President Biden said Saturday that he plans to increase the cap on the number of refugees allowed to enter the United States and appeared to blame a “crisis” on the southern border for complicating the issue.
“We’re going to increase the number,” Mr. Biden told reporters after golfing in Delaware. “The problem was that the refugee part was working on the crisis that ended up on the border with young people. We couldn’t do two things at once. But now we are going to increase the number.”
Mr. Biden and his administration have persistently avoided using the word “crisis” to describe the influx of migrants trying to cross the U.S.-Mexico border.
The “young people” remark could be a reference to the issues with family separations at the border.
Mr. Biden moved to end former President Trump’s “zero tolerance” policy many have pointed to as a key catalyst for migrant families getting separated. But the fallout has continued, as there are still thousands of migrant children and teenagers being held in facilities near the border.
The president had moved Friday to free up more slots for refugees from places like Africa, the Middle East and Central America but did not increase the maximum cap of refugees for the current fiscal year beyond the 15,000 set by Mr. Trump.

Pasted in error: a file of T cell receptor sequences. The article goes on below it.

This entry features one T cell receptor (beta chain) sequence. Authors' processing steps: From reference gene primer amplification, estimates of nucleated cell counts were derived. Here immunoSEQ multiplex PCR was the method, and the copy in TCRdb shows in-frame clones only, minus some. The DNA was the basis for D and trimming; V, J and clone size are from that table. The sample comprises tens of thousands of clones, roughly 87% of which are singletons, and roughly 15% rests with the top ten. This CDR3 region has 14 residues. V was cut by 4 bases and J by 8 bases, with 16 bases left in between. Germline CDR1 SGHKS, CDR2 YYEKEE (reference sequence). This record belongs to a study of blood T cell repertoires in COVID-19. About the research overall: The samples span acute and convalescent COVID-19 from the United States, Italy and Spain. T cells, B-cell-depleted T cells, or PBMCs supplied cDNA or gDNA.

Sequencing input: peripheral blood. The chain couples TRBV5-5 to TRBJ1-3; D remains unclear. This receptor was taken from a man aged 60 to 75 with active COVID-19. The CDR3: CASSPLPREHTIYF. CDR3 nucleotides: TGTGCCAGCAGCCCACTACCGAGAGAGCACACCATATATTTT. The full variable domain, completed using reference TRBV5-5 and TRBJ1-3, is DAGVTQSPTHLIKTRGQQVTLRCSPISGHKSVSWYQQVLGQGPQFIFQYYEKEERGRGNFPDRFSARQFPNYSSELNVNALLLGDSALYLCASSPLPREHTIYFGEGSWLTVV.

Mr. Biden had campaigned on lifting the cap to 125,000 refugees per year and had signaled this year that he could increase the cap to 62,500 for the budget year that ends Sept. 30.
Mr. Biden had said in a memorandum on Friday he could revisit the issue if 15,000 refugees were admitted and there is still an “emergency refugee situation.”
White House press secretary Jen Psaki said in a statement after the initial decision on Friday that the 62,500 goal “seems unlikely” but that Mr. Biden plans to set a “final, increased refugee cap” for the rest of the fiscal year by mid-May.
That fiscal year is already halfway through, and as of March 31, just 2,050 refugees had been admitted.
Democratic lawmakers and advocacy groups had swiftly condemned the president’s move to leave the cap at 15,000.
Senate majority Whip Richard J. Durbin called the administration’s refugee target “unacceptable.”
“Facing the greatest refugee crisis in our time there is no reason to limit the number to 15,000,” said Mr. Durbin, Illinois Democrat. “Say it ain’t so, President Joe.”
• Stephen Dinan contributed to this report.